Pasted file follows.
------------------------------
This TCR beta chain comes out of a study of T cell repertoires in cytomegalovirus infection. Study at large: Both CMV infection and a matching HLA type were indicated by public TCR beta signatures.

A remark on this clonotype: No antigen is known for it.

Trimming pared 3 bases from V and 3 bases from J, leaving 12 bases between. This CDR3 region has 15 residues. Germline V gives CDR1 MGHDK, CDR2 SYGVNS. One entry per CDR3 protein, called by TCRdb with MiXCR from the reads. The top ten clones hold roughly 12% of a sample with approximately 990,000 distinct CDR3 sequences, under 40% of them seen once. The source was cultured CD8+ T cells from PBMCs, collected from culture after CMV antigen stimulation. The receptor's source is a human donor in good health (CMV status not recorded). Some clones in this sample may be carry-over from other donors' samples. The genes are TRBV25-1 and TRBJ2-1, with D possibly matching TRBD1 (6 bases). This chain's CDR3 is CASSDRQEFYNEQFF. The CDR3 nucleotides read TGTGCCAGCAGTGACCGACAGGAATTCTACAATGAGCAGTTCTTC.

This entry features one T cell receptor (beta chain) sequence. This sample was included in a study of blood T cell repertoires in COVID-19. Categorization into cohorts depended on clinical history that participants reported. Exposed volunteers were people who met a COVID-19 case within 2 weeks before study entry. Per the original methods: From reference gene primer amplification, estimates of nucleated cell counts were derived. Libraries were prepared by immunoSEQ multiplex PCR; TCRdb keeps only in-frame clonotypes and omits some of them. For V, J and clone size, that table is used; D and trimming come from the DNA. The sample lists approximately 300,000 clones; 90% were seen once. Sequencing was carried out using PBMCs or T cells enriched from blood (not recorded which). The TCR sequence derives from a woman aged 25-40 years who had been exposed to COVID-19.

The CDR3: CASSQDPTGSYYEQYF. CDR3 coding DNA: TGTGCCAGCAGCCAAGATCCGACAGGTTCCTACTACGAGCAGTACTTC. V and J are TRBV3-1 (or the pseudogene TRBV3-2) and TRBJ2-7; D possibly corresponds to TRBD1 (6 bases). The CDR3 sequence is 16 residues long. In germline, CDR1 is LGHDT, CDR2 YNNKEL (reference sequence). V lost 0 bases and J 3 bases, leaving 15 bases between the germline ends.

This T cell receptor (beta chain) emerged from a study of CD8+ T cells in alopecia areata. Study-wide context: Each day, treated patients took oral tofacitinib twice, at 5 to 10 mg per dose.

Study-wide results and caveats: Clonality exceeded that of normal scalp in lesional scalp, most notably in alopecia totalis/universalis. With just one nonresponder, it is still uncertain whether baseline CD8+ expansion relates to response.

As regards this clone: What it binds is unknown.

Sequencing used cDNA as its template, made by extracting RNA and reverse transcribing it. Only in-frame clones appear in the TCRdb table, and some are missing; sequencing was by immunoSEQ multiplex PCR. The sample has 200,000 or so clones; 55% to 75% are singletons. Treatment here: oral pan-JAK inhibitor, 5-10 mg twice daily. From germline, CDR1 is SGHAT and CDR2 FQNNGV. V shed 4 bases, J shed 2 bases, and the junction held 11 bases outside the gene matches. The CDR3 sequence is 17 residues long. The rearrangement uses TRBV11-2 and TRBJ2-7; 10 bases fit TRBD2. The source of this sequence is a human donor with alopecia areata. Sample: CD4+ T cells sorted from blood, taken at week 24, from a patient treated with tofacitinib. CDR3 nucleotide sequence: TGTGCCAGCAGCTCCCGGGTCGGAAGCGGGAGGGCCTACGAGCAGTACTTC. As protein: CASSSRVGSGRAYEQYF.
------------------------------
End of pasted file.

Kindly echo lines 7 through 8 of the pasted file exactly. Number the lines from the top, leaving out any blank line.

Study-wide results and caveats: Clonality exceeded that of normal scalp in lesional scalp, most notably in alopecia totalis/universalis. With just one nonresponder, it is still uncertain whether baseline CD8+ expansion relates to response.

As regards this clone: What it binds is unknown.